UPDATED 9:38 AM PT – Thursday, March 25, 2021
California Gov. Gavin Newsom (D) selected an assemblyman from Alameda, California to become the state’s next attorney general. On Wednesday, Rob Bonta accepted the nomination and thanked the governor for the opportunity.
“A special thank you, Governor Newsom, for the privilege and honor of a lifetime,” he stated. “And I’m so humbled by the trust and the faith and the confidence that you placed in me.”
Bonta will be taking the role vacated by now Health and Human Services (HHS) Secretary Xavier Becerra.
.@RobBonta will make history as the 1st CA Filipino Attorney General.
He represents what makes CA great–taking on righteous fights & reversing injustices.
In this moment of sickening attacks on AAPI Californians there’s no one better to defend CA values pic.twitter.com/Y3T1zdG5dK
— Gavin Newsom (@GavinNewsom) March 24, 2021
The newly appointed official said one of his focuses as attorney general will be criminal justice reform. However, that focus has raised alarms as critics worry his policies regarding crime control may spell catastrophe for the Golden State.
During his time in the state assembly, Bonta fought for increased scrutiny of police officers, the restructuring of private prisons and the elimination of cash bail.
Police unions have pointed out that during a confrontation the threat of facing an investigation by an organization that cannot empathize with the stresses of discharging a weapon in the line of duty can hinder an officer’s ability to carry out their duties.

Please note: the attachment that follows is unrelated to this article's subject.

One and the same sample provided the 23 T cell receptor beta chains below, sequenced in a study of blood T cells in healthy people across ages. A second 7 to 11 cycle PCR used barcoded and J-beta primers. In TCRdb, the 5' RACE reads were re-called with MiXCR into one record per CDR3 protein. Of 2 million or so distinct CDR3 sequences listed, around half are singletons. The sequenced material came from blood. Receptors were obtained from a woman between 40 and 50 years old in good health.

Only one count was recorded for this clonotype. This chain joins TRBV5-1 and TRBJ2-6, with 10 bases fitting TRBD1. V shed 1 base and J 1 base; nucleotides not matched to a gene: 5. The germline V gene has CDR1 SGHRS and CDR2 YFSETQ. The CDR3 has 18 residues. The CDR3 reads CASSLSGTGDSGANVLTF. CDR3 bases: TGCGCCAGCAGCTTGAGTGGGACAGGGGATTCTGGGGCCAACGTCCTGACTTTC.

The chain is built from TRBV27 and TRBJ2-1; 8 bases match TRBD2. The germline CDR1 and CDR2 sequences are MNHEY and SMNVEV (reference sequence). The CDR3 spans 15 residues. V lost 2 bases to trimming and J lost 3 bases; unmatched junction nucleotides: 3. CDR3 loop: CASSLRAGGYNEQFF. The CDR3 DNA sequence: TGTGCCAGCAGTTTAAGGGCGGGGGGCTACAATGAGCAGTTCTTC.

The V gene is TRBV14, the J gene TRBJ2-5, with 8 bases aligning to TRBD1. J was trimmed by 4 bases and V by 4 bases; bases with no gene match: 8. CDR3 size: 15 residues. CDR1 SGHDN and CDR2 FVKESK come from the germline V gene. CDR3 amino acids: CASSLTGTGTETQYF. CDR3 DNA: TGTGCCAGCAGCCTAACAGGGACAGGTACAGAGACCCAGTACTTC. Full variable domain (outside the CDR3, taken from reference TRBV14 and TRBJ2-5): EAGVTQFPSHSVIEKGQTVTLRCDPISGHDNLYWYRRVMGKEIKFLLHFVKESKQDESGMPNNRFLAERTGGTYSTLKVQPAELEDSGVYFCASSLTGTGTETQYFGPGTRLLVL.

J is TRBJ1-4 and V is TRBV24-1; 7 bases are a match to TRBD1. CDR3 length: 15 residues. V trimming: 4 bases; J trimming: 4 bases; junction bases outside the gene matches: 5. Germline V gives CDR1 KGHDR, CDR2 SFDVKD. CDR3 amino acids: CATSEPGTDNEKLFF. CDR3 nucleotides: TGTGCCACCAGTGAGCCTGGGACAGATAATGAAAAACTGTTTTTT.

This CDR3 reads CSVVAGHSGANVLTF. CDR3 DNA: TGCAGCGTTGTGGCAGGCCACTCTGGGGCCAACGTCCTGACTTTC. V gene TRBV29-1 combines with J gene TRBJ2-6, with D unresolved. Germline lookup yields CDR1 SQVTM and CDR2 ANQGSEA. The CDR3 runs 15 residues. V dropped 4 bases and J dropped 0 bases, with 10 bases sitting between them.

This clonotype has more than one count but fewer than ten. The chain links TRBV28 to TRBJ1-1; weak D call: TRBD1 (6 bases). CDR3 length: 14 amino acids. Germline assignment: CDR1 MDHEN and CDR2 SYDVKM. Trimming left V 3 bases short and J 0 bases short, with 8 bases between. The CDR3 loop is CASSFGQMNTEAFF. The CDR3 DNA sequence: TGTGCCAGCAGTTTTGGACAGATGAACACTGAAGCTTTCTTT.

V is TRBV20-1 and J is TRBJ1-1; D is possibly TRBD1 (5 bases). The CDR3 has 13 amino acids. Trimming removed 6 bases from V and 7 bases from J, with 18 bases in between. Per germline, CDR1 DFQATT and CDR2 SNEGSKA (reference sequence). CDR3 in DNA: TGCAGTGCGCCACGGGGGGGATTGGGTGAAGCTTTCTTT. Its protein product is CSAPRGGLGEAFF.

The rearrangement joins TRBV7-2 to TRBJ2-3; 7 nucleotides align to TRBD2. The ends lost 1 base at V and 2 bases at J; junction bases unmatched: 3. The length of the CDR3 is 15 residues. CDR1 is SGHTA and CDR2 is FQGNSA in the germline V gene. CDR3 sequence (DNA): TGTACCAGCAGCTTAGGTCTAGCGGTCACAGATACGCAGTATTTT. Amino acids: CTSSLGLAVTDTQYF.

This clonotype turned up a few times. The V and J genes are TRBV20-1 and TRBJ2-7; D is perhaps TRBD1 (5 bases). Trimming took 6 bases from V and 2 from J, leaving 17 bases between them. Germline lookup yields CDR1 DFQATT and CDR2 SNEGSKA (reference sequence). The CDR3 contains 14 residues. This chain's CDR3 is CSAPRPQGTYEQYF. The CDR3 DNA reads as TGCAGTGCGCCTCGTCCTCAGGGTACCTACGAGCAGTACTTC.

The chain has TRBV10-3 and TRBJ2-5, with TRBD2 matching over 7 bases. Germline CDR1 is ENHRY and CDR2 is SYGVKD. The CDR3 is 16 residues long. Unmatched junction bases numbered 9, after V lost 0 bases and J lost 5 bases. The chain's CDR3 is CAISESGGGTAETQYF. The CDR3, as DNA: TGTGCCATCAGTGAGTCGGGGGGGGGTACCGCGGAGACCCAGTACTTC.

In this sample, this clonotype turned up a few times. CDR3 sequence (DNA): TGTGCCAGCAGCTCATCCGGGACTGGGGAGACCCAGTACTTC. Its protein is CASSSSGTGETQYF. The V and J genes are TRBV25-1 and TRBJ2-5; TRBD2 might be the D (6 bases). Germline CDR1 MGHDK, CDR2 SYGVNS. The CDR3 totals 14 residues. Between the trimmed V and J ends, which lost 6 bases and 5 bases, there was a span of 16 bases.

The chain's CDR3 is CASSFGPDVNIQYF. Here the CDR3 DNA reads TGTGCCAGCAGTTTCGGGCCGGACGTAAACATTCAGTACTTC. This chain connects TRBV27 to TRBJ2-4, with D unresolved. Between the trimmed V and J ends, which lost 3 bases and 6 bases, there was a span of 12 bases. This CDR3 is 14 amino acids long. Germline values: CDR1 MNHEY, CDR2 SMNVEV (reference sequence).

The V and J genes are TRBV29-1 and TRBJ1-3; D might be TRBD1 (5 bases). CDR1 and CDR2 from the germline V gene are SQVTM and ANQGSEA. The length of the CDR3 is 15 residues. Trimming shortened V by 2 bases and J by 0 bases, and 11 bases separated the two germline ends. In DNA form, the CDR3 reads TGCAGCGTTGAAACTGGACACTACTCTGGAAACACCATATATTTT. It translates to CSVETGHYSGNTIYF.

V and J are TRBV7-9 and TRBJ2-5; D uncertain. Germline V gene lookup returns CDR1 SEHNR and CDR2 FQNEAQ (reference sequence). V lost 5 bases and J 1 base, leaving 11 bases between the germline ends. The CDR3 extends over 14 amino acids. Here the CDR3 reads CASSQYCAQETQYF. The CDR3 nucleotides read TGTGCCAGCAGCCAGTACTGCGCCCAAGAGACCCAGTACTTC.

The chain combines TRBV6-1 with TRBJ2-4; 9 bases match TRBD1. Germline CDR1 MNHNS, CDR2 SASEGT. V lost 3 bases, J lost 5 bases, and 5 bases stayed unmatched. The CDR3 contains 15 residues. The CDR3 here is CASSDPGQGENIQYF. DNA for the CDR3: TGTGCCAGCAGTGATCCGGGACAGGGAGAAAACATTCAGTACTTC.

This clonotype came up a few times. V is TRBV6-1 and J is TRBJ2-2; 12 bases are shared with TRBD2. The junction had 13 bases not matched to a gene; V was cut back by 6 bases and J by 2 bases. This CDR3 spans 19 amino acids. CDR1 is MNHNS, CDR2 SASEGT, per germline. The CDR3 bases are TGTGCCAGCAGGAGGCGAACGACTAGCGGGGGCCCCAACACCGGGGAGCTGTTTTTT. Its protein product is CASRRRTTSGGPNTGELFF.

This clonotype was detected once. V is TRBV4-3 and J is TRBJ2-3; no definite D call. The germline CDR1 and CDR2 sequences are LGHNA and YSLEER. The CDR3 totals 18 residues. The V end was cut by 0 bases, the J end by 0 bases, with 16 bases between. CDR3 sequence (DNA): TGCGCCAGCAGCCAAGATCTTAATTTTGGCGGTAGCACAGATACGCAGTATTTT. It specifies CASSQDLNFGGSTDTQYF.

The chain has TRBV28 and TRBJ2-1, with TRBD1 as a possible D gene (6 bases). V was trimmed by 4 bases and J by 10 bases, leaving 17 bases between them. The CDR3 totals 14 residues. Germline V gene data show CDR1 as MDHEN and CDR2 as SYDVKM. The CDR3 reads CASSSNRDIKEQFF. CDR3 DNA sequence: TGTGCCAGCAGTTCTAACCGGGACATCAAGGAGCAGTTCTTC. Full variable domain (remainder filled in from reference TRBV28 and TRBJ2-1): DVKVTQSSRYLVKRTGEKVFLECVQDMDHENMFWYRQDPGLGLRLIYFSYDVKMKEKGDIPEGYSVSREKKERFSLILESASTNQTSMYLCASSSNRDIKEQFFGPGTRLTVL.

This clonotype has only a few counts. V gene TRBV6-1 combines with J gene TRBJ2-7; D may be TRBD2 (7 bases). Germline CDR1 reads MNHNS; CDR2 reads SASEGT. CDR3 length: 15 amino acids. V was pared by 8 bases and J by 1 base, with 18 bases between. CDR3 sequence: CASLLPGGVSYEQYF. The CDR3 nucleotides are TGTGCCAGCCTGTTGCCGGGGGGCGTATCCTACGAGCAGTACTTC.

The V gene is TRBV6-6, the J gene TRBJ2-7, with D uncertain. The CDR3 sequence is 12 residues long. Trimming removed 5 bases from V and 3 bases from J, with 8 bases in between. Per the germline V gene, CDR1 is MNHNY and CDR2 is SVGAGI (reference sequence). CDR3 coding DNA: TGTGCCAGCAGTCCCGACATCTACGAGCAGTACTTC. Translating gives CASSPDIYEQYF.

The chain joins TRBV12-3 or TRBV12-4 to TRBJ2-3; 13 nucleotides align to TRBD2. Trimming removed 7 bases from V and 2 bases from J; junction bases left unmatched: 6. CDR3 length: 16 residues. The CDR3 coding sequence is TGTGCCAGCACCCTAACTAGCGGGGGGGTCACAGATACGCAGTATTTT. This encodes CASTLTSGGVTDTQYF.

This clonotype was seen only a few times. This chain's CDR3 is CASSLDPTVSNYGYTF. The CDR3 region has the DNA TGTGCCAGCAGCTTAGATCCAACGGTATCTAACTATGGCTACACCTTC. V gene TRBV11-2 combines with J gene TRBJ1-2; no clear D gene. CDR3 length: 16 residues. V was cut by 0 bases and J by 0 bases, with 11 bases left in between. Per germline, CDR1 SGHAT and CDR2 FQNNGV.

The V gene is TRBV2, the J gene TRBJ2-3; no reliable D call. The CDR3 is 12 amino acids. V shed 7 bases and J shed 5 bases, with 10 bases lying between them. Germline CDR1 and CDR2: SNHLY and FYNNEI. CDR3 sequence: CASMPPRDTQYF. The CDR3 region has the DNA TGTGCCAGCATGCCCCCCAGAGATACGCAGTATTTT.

Steve Loomis, former president the Cleveland Police Union, summed up the conflict. He noted, “every time an officer points a gun, he has to do a use-of-force investigation.” He said because of that, officers “aren’t pointing their guns when they should be pointing their guns.”
However, Bonta’s impulse to make law enforcement more complicated doesn’t end with police scrutiny. He has also routinely worked to make it harder for the state’s private prisons to operate as an advocate for Bill AB 3228. He said that was the most important piece of legislation he pushed in 2020.
In addition to allowing prisoners to sue if they are unsatisfied with their experience, AB 3228 would also force facilities that hold ICE detainees to take on the burden of reviewing the cases of every immigrant in their custody. This would divert time and energy to questioning apprehension methods of federal agencies.
Another item Bonta has claimed to be proud of was the push to eliminate cash bail, which set bail at zero dollars for misdemeanors and low-level felonies across the state. While he and other California Democrats claimed the move was to prevent wealthy people from escaping custody in the event they can pay bail, Bonta has not yet responded to concerns that with no bail any offender can escape custody.
The state assembly and Senate, both of which have veto-proof Democrat super majorities, have 90 days to confirm the nomination.
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